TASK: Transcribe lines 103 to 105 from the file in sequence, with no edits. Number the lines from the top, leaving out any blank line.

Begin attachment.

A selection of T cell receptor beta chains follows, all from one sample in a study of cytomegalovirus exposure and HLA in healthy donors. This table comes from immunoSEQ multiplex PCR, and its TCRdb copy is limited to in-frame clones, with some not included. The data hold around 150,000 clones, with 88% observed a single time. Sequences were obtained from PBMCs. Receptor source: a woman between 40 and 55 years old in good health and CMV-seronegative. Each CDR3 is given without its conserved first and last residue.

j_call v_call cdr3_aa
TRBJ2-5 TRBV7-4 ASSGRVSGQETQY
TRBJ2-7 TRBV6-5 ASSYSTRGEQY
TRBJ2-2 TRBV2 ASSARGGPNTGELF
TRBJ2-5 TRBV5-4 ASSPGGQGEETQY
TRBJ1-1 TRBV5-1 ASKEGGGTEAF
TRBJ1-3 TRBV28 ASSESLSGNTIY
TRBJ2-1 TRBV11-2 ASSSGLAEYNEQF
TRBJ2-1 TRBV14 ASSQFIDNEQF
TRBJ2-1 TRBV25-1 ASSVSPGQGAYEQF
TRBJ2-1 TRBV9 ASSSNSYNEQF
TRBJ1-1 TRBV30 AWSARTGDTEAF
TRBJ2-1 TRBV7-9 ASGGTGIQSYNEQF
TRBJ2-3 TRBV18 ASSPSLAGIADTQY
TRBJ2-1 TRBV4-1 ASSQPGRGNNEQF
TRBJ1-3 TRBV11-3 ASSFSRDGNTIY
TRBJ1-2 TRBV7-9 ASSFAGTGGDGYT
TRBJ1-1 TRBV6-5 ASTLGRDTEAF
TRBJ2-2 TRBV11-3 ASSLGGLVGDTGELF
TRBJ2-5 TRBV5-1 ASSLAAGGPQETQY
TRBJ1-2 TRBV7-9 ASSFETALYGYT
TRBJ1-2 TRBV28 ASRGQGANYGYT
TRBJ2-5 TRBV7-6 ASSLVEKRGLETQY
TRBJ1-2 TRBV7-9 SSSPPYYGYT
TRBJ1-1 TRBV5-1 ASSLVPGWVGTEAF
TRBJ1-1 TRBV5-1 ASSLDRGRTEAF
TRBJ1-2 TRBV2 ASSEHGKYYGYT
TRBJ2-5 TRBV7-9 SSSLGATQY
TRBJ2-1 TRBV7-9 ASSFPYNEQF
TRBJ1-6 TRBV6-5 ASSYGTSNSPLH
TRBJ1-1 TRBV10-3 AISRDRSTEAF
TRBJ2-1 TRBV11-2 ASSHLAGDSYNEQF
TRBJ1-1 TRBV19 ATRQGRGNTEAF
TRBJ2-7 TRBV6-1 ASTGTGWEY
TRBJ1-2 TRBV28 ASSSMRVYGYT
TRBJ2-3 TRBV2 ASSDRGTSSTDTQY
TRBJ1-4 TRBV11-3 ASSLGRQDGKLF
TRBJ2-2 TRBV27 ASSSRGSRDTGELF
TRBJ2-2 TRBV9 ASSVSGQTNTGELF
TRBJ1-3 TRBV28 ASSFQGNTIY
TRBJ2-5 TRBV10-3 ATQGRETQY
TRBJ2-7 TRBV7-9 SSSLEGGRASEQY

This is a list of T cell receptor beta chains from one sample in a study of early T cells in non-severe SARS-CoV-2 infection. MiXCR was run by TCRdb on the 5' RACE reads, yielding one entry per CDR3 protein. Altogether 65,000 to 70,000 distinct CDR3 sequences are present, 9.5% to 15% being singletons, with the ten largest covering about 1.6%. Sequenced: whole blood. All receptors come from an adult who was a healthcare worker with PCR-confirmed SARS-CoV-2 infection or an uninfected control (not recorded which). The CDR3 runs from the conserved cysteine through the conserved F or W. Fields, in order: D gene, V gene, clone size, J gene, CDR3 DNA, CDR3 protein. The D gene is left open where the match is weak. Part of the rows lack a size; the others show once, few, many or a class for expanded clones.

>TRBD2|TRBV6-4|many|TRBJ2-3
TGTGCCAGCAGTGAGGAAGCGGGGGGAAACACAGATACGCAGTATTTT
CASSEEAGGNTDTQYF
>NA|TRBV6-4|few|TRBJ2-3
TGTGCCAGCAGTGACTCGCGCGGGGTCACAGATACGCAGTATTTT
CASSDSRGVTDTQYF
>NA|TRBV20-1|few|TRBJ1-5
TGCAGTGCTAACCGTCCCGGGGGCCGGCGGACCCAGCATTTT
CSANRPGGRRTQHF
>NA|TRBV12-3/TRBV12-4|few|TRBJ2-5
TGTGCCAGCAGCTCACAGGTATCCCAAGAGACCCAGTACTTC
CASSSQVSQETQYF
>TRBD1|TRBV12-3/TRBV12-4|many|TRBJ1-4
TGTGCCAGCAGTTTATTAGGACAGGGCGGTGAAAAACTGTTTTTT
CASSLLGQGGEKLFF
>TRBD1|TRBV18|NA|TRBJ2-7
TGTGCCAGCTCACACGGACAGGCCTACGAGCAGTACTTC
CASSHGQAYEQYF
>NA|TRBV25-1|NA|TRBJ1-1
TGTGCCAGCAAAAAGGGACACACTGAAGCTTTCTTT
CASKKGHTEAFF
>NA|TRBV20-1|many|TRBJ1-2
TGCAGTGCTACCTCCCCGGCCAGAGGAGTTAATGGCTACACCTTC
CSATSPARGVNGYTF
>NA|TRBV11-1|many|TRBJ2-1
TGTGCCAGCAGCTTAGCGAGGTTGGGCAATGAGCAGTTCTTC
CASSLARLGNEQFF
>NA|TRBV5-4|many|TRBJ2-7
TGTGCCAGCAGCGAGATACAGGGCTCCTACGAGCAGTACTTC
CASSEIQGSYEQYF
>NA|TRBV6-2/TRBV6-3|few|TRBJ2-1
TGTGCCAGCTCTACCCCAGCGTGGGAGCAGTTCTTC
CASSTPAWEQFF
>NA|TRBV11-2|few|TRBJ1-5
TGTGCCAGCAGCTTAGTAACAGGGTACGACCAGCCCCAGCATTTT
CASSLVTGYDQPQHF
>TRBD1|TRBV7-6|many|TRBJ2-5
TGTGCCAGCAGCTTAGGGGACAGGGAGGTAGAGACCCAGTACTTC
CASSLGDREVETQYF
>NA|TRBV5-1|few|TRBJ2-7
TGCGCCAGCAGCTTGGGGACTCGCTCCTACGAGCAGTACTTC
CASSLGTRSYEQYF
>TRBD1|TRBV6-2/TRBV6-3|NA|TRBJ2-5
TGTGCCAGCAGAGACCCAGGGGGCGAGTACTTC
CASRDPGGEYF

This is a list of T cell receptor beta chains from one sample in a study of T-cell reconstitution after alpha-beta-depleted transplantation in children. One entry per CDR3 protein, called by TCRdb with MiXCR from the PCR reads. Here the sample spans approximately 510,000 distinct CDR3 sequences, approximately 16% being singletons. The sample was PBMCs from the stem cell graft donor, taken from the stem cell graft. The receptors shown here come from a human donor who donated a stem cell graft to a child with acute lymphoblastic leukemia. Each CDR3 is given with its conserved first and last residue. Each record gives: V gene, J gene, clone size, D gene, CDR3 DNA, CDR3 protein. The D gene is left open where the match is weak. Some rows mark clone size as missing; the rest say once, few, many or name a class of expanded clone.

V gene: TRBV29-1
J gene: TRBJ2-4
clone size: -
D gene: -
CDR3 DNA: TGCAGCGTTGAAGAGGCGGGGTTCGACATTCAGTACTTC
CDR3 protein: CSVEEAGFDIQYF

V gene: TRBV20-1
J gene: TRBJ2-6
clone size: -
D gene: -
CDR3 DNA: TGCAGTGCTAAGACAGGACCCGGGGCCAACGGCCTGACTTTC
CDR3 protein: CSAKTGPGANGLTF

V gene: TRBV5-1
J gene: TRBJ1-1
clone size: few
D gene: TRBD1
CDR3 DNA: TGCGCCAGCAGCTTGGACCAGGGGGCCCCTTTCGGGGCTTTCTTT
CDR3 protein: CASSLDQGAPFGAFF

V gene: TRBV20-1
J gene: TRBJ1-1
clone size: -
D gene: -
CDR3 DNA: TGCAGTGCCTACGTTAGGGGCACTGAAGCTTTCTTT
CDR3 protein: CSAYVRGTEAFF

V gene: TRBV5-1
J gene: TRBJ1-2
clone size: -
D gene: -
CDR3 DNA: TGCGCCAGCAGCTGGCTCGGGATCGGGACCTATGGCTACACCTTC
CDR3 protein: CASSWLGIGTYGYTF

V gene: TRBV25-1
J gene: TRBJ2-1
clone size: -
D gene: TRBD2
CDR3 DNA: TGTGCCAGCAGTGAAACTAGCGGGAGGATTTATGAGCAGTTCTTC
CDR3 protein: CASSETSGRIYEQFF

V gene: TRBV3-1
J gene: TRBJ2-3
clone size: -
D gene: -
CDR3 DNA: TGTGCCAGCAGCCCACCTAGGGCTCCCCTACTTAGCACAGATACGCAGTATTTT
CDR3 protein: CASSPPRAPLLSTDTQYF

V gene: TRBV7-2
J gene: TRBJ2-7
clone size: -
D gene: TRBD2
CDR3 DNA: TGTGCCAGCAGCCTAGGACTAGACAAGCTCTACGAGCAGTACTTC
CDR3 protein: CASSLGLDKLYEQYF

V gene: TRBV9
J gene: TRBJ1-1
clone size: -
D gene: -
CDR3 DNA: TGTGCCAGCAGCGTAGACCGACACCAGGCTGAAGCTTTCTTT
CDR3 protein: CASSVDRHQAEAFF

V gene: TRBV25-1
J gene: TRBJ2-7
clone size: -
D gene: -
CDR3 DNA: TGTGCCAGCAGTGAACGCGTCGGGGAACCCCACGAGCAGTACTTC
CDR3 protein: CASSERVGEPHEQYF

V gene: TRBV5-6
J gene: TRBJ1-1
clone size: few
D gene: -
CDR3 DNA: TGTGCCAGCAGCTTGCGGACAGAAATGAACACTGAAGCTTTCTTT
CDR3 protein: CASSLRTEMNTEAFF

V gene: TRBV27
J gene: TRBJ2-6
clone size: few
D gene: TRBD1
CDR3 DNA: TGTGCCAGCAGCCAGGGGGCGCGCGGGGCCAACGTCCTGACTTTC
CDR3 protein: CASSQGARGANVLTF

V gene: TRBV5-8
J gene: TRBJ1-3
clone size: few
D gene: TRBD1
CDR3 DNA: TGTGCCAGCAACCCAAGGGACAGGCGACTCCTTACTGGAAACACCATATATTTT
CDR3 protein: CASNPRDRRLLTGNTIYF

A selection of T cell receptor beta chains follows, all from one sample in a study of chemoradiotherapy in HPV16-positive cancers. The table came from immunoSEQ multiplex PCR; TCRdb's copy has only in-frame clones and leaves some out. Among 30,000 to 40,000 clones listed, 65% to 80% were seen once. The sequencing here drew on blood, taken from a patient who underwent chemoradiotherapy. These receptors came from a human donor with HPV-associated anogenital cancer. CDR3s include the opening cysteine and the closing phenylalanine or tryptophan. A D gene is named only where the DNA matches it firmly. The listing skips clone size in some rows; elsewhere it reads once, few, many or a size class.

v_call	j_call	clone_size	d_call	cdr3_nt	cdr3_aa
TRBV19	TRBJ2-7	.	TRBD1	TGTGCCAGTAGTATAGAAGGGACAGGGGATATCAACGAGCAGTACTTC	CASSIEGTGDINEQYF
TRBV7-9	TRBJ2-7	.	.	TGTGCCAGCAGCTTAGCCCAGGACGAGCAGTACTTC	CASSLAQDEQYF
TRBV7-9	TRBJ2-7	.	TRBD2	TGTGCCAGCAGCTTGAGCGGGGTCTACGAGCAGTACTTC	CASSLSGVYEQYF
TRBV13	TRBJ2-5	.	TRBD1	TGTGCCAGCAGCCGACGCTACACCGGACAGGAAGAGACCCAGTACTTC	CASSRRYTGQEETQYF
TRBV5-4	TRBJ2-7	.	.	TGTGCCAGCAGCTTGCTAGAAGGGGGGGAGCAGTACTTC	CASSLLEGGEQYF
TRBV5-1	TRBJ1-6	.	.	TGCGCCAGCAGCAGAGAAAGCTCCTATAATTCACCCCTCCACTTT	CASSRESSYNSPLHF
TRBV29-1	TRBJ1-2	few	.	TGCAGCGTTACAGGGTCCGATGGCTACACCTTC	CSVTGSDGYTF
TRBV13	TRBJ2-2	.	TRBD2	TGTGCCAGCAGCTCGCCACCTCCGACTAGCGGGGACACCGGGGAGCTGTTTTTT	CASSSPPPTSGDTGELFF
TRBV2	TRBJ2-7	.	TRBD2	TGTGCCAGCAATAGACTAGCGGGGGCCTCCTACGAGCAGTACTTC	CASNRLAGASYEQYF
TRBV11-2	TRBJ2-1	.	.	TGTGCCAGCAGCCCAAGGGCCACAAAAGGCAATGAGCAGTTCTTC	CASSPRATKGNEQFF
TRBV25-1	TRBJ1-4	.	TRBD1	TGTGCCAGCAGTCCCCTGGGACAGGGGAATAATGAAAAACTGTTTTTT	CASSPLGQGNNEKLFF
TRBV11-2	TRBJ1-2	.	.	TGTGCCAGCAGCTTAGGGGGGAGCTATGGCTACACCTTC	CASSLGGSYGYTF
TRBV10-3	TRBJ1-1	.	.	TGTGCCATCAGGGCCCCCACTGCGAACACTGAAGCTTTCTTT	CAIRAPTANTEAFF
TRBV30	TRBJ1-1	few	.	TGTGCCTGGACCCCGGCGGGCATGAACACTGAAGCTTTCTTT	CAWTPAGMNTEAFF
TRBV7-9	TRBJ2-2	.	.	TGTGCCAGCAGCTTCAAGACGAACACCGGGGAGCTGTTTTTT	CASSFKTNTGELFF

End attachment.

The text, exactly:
V gene: TRBV5-1
J gene: TRBJ1-1
clone size: few